Many of the slides mention sites and activities in the Lea valley: 56 and 57 Lee diversion ceremony; 58 Walthamstow Racecourse resv.; 59 Lee diversion at Chingford; 60 & 61 Lee side channel & aqueduct; 62 Walthamstow resv. connection; 63 Chingford resv. flange couplings; 64 to 66 Chingford resv. construction; 78 Walthamstow resv. flooded; 82 Walthamstow reservoir; 90 Maynard reservoir; 93 Racecourse resv. meter house; 95 Walthamstow valve house and 96 Old reservoir at Walthamstow.

As the Lea Valley is easily accessible from my home in North London, I decided to take a walk along the parts of it to see what was there to be seen. Following the Go Jauntly Lea Valley Walking Guide I headed to Ponders End to join the Lea Navigation towpath at the Chingford reservoirs hoping to tick off slides 59 and 63 to 65, by being able to say that I'd at least observed the Chingford reservoirs.

I should have researched more thoroughly in advance and not relied on assumptions and simple non-relief maps. Despite living in a flat (in relative terms) city for over 30 years, the topology of urban reservoirs is still somewhat alien to me. I'm used to encountering reservoirs among hills where they are formed from naturally occurring lochs, or dammed valleys that can be overlooked from footpaths and easily approached. So it was with some disappointment and a degree of embarrassment that I looked upon the rising, and fenced off, banks of King George's Reservoir and the William Girling Reservoir with no way of seeing their contents unless I trespassed.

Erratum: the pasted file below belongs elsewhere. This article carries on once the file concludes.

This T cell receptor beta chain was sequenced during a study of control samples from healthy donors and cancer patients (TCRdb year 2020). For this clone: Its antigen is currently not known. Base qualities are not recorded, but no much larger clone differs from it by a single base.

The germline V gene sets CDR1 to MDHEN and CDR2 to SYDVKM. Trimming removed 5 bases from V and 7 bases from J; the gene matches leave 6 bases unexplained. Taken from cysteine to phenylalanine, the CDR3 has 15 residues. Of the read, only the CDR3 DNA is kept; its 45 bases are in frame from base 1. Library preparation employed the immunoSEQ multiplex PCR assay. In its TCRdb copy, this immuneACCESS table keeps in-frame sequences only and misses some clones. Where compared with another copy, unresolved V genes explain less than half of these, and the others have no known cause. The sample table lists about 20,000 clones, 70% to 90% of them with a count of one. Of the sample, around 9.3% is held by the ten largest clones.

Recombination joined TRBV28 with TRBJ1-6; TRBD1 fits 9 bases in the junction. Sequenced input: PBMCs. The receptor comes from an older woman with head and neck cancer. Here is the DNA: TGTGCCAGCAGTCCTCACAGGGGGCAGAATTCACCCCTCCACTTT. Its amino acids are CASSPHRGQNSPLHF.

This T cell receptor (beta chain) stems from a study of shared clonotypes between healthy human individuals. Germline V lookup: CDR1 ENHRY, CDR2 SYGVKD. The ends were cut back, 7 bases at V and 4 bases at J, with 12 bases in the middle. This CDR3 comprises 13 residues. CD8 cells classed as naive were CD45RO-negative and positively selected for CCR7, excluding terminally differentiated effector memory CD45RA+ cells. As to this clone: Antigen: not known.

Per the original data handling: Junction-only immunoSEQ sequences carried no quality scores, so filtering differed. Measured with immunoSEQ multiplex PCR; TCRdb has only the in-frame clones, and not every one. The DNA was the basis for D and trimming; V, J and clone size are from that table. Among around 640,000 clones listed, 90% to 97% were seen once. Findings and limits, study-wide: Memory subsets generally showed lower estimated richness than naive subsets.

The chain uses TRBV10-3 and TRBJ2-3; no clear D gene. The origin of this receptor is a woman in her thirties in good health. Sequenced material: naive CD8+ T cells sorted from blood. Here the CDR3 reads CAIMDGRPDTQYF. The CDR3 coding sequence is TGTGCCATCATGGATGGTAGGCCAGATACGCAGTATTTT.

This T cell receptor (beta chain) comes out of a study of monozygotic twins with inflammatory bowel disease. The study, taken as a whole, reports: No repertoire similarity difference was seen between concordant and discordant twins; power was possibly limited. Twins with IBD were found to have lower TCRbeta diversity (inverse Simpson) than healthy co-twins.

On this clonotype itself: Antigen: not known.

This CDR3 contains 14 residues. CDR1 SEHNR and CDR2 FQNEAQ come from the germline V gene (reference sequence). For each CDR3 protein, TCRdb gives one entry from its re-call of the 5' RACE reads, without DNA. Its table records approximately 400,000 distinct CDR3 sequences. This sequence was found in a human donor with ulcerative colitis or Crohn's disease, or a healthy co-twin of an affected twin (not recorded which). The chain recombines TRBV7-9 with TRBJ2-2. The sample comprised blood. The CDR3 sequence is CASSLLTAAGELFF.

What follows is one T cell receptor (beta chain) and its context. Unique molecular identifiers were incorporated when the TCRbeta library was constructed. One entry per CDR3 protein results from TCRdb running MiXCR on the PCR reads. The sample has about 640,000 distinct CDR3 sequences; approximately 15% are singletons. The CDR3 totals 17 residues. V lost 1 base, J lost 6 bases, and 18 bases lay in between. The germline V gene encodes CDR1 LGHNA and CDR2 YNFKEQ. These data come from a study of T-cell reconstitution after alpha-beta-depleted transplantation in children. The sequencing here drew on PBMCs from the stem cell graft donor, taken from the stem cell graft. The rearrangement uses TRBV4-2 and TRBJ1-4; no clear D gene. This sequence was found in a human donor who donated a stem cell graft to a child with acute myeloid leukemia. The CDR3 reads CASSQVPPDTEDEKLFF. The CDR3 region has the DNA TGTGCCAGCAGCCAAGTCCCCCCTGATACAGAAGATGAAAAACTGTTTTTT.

Peering through a fence to the banks of King George's Reservoir

I walked along the main road that bisects the reservoir system hoping to find some form of public access, but even the entrance gates to the King George V Reservoir Sailing Club were firmly padlocked. I'd just have to work with what I had, or could find that might help me to refill my boxes of no slides. Was that my plan - just refill the boxes? It felt like a long slog back from the locked Sailing Club Entrance to the Lee Navigation towpath that I was planning to follow. It was one of the few hot and sunny August days this year and there was little shade on the narrow pavement squeezed between the high perimeter fence of the Thames Water land and the busy A110.

Chingford Reservoir Construction (slides 64 to 66)

I walked south along the towpath towards the Walthamstow wetlands - themselves former reservoirs - with the banking of the William Girling reservoir taunting me on my left, both hiding and securing its 16.5 billion litres of water. Above me and on both sides of the canal, huge pylons looped electricity along the same path towards central London. I suppose it's obvious, but I'd had not previously thought, that such a channel of public utility should continue to serve as a conduit when the land is already in public ownership (or perhaps not and that bears further investigation.)

Looping power

I was hoping at some point that the walk would join the River Lea and that I'd be able to see at some point the River Lea diversion. Among the slides in my boxes was a River Lea diversion ceremony - I wanted to conduct my own diversion ceremony for the record. And while I'm here talking about the River Lea and walking along the River Lee Navigation, I'll just clarify that the River Lea and Lea Valley are 'L', 'e', 'a', but because the act of parliament that established the River Lee Navigation spelled it thus, the Navigation is 'L', 'e', 'e' and accordingly appears as such on Ordnance Survey maps.